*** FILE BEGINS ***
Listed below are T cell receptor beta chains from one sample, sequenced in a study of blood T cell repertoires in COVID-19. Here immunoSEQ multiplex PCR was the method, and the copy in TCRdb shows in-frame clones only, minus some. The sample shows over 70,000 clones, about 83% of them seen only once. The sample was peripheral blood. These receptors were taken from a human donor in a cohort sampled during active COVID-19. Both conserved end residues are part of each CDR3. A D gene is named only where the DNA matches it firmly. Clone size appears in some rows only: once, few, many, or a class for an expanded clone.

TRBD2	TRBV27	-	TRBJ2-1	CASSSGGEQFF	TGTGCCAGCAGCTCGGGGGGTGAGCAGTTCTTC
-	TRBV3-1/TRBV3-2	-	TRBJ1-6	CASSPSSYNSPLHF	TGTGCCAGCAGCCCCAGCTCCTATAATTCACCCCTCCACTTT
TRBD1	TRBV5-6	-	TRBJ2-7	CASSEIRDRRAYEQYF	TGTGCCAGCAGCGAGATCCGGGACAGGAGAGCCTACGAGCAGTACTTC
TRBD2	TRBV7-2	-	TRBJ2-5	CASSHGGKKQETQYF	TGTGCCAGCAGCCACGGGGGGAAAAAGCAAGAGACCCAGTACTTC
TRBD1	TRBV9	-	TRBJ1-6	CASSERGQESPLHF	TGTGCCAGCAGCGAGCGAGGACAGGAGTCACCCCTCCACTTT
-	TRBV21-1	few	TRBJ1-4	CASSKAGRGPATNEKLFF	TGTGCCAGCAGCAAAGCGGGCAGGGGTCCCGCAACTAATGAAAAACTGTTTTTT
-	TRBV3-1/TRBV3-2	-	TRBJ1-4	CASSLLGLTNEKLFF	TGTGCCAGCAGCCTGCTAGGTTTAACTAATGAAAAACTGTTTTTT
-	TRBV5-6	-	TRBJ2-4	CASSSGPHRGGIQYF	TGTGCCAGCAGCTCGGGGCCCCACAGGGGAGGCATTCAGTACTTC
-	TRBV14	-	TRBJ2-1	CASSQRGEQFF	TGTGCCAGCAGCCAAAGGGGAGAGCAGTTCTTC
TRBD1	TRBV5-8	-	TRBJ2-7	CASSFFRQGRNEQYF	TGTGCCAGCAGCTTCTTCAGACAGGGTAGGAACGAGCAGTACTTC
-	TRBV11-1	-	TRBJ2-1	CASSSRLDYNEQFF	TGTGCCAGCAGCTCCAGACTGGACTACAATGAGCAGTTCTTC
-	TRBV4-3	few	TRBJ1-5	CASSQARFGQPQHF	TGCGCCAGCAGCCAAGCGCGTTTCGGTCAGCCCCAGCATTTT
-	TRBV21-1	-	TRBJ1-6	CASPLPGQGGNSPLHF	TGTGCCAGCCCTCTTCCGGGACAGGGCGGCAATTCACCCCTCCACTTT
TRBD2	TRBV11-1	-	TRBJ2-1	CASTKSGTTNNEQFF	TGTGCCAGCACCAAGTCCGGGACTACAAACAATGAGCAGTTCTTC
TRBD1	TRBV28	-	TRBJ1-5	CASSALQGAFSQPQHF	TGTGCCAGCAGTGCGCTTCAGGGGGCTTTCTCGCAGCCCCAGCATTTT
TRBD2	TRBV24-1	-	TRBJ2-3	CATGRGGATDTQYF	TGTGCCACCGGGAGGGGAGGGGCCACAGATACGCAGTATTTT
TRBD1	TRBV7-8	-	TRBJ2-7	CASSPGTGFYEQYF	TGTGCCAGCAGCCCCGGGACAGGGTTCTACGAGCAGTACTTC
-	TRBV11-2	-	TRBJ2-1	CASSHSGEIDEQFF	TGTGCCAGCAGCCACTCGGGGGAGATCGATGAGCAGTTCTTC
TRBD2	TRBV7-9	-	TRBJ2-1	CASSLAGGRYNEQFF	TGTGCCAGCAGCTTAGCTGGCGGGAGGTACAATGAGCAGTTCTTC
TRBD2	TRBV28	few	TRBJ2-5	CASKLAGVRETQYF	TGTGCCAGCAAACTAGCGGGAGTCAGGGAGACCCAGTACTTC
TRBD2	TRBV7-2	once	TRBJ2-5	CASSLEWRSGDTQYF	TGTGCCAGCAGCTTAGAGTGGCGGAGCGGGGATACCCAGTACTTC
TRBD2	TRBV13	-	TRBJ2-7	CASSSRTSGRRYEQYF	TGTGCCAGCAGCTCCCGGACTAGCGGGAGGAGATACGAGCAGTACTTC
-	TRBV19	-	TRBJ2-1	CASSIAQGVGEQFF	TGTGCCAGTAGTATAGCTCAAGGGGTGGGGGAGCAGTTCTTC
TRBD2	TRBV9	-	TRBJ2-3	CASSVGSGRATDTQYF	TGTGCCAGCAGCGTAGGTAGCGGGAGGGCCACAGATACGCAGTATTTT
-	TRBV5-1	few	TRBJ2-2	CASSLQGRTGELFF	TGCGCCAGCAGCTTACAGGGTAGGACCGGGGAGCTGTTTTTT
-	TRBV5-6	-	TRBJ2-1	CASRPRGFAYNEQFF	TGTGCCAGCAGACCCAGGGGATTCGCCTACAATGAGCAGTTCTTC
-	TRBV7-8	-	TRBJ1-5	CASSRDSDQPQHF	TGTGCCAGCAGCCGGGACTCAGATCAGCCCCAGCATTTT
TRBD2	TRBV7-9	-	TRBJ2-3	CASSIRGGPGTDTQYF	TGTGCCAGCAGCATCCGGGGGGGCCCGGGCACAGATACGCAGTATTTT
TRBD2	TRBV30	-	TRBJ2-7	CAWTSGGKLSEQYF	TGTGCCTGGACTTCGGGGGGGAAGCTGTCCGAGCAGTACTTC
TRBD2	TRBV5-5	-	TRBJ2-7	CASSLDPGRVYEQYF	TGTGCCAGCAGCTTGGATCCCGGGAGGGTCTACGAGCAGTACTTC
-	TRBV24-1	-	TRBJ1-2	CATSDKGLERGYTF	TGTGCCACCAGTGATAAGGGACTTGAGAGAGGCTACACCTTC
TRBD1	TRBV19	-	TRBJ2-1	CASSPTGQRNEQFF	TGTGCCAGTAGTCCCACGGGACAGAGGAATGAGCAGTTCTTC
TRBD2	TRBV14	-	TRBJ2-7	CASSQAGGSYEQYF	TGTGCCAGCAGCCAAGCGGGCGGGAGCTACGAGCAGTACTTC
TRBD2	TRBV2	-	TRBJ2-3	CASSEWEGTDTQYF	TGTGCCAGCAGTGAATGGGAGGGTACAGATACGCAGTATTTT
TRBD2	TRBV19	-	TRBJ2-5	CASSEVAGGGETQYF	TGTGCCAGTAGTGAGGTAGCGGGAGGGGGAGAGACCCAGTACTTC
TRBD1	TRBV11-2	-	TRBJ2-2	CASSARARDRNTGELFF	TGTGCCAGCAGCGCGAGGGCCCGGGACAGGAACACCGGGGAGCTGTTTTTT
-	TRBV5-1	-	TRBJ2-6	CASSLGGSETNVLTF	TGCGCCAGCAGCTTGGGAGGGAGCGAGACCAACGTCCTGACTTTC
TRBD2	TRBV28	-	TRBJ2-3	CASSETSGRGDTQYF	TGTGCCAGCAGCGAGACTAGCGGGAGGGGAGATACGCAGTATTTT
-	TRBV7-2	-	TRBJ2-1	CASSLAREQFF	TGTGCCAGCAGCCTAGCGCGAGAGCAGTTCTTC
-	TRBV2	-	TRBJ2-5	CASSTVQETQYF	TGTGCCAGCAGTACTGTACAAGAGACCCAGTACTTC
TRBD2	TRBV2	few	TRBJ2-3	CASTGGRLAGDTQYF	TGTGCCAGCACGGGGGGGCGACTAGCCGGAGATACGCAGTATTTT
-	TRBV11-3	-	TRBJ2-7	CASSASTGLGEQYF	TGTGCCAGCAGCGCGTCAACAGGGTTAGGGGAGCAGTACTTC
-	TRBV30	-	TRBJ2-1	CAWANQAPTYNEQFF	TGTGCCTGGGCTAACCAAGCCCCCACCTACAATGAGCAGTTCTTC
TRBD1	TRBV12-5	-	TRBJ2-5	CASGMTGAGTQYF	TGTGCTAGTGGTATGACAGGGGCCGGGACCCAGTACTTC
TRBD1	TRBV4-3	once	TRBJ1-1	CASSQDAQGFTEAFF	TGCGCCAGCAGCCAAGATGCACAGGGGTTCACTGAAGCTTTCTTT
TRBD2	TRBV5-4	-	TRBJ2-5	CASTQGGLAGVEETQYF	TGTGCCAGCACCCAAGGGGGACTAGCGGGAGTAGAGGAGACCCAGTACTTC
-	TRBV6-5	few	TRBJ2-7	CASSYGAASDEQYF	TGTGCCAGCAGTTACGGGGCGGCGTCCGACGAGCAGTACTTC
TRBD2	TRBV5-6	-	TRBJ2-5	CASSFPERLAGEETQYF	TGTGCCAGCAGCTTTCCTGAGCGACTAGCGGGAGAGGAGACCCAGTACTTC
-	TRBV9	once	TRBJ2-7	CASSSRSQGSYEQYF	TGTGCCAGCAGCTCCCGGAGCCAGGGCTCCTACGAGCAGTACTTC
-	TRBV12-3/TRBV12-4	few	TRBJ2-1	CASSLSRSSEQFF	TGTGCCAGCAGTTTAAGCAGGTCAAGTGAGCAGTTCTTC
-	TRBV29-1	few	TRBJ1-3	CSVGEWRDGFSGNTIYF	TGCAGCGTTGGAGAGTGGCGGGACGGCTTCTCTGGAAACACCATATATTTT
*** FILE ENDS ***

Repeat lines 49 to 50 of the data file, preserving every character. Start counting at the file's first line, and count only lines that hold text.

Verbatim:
TRBD2	TRBV5-6	-	TRBJ2-5	CASSFPERLAGEETQYF	TGTGCCAGCAGCTTTCCTGAGCGACTAGCGGGAGAGGAGACCCAGTACTTC
-	TRBV9	once	TRBJ2-7	CASSSRSQGSYEQYF	TGTGCCAGCAGCTCCCGGAGCCAGGGCTCCTACGAGCAGTACTTC